Next stop, Toronto: Seth Rogen lends voice to Toronto transit

Published On July 31, 2018 | By Matthew Frank | Arts, News

TTC spokesman Brad Ross in a recording booth with actor Seth Rogen, who is lending his voice to the Toronto Transit Commission public announcement system. (Brad Ross/Twitter)

Matthew Frank

Vancouver is not the only stop Canadian born actor and comedian Seth Rogen is making.

Rogen, who has already landed a job as the voice of Vancouver’s public transportation service Translink, is now the new voice of the TTC.

TTC spokesman Brad Ross confirmed Tuesday afternoon in a tweet that Rogen will be lending his voice to Toronto’s transit system.

“Thanks, Seth – you’re a great Canadian,” Ross tweeted.

In a public service announcement, the TTC released the audio files online, which can also be heard in subway stations across Toronto today.

But you won’t be hearing Rogen’s voice booming over the PA systems announcing subway stations or bus and streetcar stops.

Like his gig with Metro Vancouver’s TransLink in his hometown, Rogen will be the friendly voice that reminds customers to be courteous and provide other useful information via “quirky public service announcements (PSAs).”

For example, in a message about wearing your backpack on the subway, Rogen jokes:

“Hello TTC users, Seth Rogen here. Backpacks are super efficient, I get it. They carry all your stuff. They hang on your back. They’re fantastic,” says Rogen in one of his announcements.

“But when you wear your backpack instead of taking it off, it very much annoys everyone around you on the subway. Don’t be a backpack hunchback. That’s not a thing, but it is now. Anyway, don’t do it.”

In a release, the TTC said the 20-second messages are meant to be light-hearted and humorous, in an effort to make “taking the TTC a more positive experience for all.”

Rogen generously donated his time to the project, saying he’s a proud Canadian and was eager to participate.

“I was enthusiastic to record messages for the TTC to help make everyone’s riding experience as amazing as it could possibly be,” Rogen said. “I use public transportation myself and would like people to not be clipping their toenails around me,” he joked, referring to a PSA specifically aimed at deterring personal grooming on the TTC.

Earlier this week Ross gave a not-so-subtle hint on Twitter that Rogen may do something similar in Toronto to his role with Vancouver’s TransLink.

The tweet features Ross pictured with Rogen, posing beside a microphone in what appears to be an audio booth.

In the photo, Rogen is seen wearing a black cap with the words “Bloor-Yonge,” a TTC subway station.

“What is fellow Canadian and public transit user @Sethrogen doing posing for a selfie with me – in a #TTC Bloor-Yonge ball cap, no less?” Ross wrote. “Stay tuned!”

Torontonians weighed in on Rogen’s voice and iconic laugh reverberating through the subway tunnels. Some liked the idea, but others were hoping for a celebrity with a greater connection to Toronto, like Geddy Lee, Jim Carrey or Rachel McAdams.



Seth Rogen replaced the voice of Morgan Freeman for Vancouver’s Transport Network, Translink (Getty/Reuters)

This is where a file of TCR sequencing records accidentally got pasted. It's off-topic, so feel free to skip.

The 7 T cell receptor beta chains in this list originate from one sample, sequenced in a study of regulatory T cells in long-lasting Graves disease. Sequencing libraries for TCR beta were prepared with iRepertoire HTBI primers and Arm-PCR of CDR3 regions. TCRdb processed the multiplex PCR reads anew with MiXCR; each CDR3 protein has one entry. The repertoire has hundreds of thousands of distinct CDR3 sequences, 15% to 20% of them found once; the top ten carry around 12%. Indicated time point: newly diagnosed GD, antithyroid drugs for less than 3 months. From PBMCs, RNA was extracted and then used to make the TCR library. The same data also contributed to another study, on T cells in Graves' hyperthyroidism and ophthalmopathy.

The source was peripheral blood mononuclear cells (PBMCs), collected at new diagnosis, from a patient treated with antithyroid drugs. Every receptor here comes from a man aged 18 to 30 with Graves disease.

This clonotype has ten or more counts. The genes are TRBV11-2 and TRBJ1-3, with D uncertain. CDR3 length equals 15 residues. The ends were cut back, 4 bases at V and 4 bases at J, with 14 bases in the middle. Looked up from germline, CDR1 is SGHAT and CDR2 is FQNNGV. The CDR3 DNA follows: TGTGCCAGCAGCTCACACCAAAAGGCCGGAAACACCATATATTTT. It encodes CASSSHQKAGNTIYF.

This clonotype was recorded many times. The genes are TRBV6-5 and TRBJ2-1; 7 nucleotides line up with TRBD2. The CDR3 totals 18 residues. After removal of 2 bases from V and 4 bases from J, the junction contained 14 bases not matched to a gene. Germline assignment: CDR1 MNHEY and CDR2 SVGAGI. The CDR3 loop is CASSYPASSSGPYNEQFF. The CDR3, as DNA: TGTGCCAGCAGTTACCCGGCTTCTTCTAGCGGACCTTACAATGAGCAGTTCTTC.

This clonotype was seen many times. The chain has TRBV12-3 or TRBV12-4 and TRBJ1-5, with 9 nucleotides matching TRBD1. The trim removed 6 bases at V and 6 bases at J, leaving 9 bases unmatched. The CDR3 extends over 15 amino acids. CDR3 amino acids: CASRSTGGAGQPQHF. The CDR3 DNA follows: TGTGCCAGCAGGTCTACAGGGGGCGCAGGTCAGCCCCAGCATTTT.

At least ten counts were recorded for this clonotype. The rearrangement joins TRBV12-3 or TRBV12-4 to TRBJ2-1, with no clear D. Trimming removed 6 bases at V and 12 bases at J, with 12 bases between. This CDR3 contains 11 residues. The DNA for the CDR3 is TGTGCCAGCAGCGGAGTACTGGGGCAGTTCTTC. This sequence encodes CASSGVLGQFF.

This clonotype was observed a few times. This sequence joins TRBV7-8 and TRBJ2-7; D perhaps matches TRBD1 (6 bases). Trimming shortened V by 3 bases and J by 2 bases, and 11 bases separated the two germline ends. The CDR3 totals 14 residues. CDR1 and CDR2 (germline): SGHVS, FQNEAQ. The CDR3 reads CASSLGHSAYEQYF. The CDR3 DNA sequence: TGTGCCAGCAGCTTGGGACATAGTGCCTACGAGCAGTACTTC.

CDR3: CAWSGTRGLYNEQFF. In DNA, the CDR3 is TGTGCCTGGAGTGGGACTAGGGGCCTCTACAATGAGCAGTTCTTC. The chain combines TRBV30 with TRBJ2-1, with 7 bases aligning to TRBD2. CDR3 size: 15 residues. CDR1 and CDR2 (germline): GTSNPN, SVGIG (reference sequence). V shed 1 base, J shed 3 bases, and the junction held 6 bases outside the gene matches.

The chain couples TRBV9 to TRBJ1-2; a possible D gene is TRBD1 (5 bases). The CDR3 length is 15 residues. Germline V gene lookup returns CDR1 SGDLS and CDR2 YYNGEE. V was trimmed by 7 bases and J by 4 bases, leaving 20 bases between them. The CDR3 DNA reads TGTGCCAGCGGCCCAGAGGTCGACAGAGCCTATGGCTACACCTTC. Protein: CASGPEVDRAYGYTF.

Rogen first volunteered to voice for Metro Vancouver’s TransLink as a replacement for Morgan Freeman, and TransLink obliged.

Vancouver’s TransLink announced last week that Rogen had been signed on to become a guest voice on the transit system. That agency recently scrapped a campaign featuring Freeman as the voice of TransLink. Freeman is currently facing sexual harassment allegations.

TransLink said Rogen’s distinctive voice and laugh will be heard on transit platforms, SkyTrains and buses across the region in the coming weeks and into the fall.

Rogen’s voice messages cover transit etiquette as well as “interesting tidbits” about the area and his relationship to Metro Vancouver.

Rogen, who was born in Vancouver and is the star of numerous movies including Sausage Party and Pineapple Express, said he grew up taking public transportation and still does whenever he’s in the city.

In the B.C. deal, TransLink said Rogen was not being paid and that his voice recordings wouldn’t replace the announcements of bus stops or SkyTrain stations.

Humber students liked the idea of having a new voice for the TTC.

“I think It would be cool and interesting. It will make people laugh, and make the commute easier,” business administration student Paul Michael said.

They did not seem to be concerned that Seth Rogen was not local to the Greater Toronto Area however.

“He’s Canadian. To me that’s not a big deal, and I think It will attract more customers,” he said.

“I like his movies, so I have that kind of bias,” Ali Ibrahim said.

“I think [his voice] will improve the experience,” the business administration student said.

Toronto Mayor John Tory also thanked Rogen for donating “his time, his talent, and his voice” to the project.

“It is another example of how we’re moving the TTC forward in new and innovative ways. I hope transit riders enjoy these announcements and look forward to hearing them on the TTC,” Tory said in a statement.


Leave a Reply

Your email address will not be published. Required fields are marked *